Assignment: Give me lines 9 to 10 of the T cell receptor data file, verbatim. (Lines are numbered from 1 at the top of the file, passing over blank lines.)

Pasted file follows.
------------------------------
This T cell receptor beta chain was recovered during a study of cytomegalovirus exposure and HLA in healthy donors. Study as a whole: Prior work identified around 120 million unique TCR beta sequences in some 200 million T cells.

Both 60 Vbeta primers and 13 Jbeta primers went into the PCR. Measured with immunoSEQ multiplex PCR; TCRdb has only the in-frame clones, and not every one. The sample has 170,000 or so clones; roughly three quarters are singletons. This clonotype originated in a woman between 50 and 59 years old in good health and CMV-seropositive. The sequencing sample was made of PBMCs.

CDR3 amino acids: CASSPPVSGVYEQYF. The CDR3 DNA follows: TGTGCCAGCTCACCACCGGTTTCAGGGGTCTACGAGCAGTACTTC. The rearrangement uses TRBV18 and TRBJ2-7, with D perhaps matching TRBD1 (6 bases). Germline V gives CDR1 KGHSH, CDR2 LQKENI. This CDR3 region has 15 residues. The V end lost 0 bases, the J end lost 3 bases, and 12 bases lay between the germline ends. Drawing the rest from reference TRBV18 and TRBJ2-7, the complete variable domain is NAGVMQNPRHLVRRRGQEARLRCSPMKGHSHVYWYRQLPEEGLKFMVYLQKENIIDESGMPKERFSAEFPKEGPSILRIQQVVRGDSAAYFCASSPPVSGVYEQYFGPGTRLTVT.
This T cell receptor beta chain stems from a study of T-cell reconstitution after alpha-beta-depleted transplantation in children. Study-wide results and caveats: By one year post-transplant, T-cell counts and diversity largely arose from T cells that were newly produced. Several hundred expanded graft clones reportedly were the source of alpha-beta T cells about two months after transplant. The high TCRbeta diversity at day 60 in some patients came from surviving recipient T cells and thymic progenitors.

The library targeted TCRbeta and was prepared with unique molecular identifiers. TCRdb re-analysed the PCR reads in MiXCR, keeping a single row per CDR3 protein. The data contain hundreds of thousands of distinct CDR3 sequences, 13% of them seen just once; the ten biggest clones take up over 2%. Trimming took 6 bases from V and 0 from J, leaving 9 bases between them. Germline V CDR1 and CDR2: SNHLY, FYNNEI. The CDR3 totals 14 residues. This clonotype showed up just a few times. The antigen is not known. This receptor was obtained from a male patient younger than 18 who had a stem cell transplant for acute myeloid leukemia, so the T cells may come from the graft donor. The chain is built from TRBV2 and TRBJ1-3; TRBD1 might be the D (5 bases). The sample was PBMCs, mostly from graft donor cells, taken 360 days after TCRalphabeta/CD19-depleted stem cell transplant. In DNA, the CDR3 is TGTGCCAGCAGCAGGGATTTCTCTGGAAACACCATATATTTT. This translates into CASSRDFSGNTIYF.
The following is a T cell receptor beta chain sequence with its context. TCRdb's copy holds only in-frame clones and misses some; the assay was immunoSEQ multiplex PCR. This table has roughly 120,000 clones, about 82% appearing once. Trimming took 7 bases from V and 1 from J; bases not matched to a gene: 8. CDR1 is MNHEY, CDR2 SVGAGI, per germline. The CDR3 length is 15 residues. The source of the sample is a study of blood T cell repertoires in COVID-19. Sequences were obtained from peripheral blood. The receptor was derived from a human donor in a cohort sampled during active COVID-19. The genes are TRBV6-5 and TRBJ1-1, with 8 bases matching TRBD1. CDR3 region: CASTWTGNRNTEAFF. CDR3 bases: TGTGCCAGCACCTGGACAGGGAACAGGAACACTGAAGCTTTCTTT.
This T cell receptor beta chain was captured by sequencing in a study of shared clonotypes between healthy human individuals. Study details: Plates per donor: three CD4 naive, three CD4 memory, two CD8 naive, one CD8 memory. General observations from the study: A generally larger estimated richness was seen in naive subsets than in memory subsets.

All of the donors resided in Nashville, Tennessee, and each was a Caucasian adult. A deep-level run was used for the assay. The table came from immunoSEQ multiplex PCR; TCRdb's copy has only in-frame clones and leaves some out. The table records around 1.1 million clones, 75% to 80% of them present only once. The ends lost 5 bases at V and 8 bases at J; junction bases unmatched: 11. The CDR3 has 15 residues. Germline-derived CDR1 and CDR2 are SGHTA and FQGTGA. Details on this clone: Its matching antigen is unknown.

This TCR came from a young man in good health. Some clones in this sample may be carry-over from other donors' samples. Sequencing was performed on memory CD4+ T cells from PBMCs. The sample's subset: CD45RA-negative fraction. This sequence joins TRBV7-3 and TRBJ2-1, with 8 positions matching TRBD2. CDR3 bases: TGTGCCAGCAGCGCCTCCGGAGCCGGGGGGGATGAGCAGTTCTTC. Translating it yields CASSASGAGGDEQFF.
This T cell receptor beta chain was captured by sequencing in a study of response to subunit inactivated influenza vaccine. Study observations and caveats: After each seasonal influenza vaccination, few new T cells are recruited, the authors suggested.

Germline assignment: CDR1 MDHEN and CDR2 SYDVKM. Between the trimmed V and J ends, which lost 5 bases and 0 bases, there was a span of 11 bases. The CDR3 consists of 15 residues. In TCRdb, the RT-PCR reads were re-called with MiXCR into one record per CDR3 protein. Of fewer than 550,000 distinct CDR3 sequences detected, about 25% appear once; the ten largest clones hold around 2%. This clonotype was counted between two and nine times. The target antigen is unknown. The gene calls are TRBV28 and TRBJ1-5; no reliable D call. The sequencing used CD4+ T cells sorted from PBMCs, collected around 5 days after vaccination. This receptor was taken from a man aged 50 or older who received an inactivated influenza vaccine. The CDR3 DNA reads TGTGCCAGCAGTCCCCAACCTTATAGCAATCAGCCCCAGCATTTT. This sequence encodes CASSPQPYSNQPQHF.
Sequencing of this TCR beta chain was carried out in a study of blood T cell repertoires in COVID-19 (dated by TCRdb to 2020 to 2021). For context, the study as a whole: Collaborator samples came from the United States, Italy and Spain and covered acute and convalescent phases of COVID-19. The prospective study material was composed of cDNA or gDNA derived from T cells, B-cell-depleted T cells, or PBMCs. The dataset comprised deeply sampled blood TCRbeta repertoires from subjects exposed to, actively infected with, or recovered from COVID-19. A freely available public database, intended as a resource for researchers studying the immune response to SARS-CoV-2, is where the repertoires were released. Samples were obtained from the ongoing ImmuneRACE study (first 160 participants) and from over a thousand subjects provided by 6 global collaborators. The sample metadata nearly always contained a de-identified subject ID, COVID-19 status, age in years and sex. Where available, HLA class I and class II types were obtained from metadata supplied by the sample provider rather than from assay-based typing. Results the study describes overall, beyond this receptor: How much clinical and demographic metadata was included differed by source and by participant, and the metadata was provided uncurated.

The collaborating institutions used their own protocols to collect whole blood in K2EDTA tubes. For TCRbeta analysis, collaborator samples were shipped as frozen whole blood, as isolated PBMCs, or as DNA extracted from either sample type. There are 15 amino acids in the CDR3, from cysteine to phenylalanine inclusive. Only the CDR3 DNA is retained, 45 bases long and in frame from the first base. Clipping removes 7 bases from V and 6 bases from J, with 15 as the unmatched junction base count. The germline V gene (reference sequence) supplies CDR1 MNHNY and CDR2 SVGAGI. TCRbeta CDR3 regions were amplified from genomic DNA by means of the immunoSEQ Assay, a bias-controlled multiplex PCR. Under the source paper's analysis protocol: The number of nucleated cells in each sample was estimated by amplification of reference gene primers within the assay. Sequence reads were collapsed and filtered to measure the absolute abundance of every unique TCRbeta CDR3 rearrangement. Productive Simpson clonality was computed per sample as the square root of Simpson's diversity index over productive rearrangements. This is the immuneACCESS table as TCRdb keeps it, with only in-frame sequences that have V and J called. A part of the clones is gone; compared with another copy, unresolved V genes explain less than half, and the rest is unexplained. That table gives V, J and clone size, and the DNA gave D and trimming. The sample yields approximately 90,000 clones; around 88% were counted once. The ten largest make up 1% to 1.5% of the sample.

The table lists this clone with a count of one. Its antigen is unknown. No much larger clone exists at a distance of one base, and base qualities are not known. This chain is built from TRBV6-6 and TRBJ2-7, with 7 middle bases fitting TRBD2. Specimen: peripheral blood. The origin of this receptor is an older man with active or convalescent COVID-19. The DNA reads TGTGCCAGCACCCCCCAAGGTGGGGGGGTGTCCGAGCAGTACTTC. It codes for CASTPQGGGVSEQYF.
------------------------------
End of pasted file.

This TCR came from a young man in good health. Some clones in this sample may be carry-over from other donors' samples. Sequencing was performed on memory CD4+ T cells from PBMCs. The sample's subset: CD45RA-negative fraction. This sequence joins TRBV7-3 and TRBJ2-1, with 8 positions matching TRBD2. CDR3 bases: TGTGCCAGCAGCGCCTCCGGAGCCGGGGGGGATGAGCAGTTCTTC. Translating it yields CASSASGAGGDEQFF.
This T cell receptor beta chain was captured by sequencing in a study of response to subunit inactivated influenza vaccine. Study observations and caveats: After each seasonal influenza vaccination, few new T cells are recruited, the authors suggested.